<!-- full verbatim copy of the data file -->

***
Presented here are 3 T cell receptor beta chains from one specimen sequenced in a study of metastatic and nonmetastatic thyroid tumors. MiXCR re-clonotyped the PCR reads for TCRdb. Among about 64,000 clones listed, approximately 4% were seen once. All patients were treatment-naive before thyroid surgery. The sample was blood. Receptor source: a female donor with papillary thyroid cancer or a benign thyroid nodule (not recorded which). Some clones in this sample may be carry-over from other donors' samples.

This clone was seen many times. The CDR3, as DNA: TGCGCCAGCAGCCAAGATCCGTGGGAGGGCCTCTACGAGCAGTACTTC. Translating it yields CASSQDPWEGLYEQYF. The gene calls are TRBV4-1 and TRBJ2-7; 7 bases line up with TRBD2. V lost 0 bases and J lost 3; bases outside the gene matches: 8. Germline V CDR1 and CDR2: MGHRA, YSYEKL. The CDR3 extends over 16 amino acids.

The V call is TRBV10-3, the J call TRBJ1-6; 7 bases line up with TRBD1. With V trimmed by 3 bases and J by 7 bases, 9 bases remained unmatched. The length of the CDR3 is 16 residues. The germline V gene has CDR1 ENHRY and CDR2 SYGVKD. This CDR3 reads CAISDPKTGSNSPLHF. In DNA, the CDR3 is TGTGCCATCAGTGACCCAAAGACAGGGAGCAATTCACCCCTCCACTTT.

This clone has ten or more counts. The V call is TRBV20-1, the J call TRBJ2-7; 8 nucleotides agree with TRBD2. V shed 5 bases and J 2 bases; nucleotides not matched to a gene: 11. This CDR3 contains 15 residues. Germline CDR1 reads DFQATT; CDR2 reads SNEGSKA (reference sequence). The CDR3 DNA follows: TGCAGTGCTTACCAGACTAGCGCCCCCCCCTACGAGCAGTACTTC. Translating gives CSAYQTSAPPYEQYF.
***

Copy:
Presented here are 3 T cell receptor beta chains from one specimen sequenced in a study of metastatic and nonmetastatic thyroid tumors. MiXCR re-clonotyped the PCR reads for TCRdb. Among about 64,000 clones listed, approximately 4% were seen once. All patients were treatment-naive before thyroid surgery. The sample was blood. Receptor source: a female donor with papillary thyroid cancer or a benign thyroid nodule (not recorded which). Some clones in this sample may be carry-over from other donors' samples.

This clone was seen many times. The CDR3, as DNA: TGCGCCAGCAGCCAAGATCCGTGGGAGGGCCTCTACGAGCAGTACTTC. Translating it yields CASSQDPWEGLYEQYF. The gene calls are TRBV4-1 and TRBJ2-7; 7 bases line up with TRBD2. V lost 0 bases and J lost 3; bases outside the gene matches: 8. Germline V CDR1 and CDR2: MGHRA, YSYEKL. The CDR3 extends over 16 amino acids.

The V call is TRBV10-3, the J call TRBJ1-6; 7 bases line up with TRBD1. With V trimmed by 3 bases and J by 7 bases, 9 bases remained unmatched. The length of the CDR3 is 16 residues. The germline V gene has CDR1 ENHRY and CDR2 SYGVKD. This CDR3 reads CAISDPKTGSNSPLHF. In DNA, the CDR3 is TGTGCCATCAGTGACCCAAAGACAGGGAGCAATTCACCCCTCCACTTT.

This clone has ten or more counts. The V call is TRBV20-1, the J call TRBJ2-7; 8 nucleotides agree with TRBD2. V shed 5 bases and J 2 bases; nucleotides not matched to a gene: 11. This CDR3 contains 15 residues. Germline CDR1 reads DFQATT; CDR2 reads SNEGSKA (reference sequence). The CDR3 DNA follows: TGCAGTGCTTACCAGACTAGCGCCCCCCCCTACGAGCAGTACTTC. Translating gives CSAYQTSAPPYEQYF.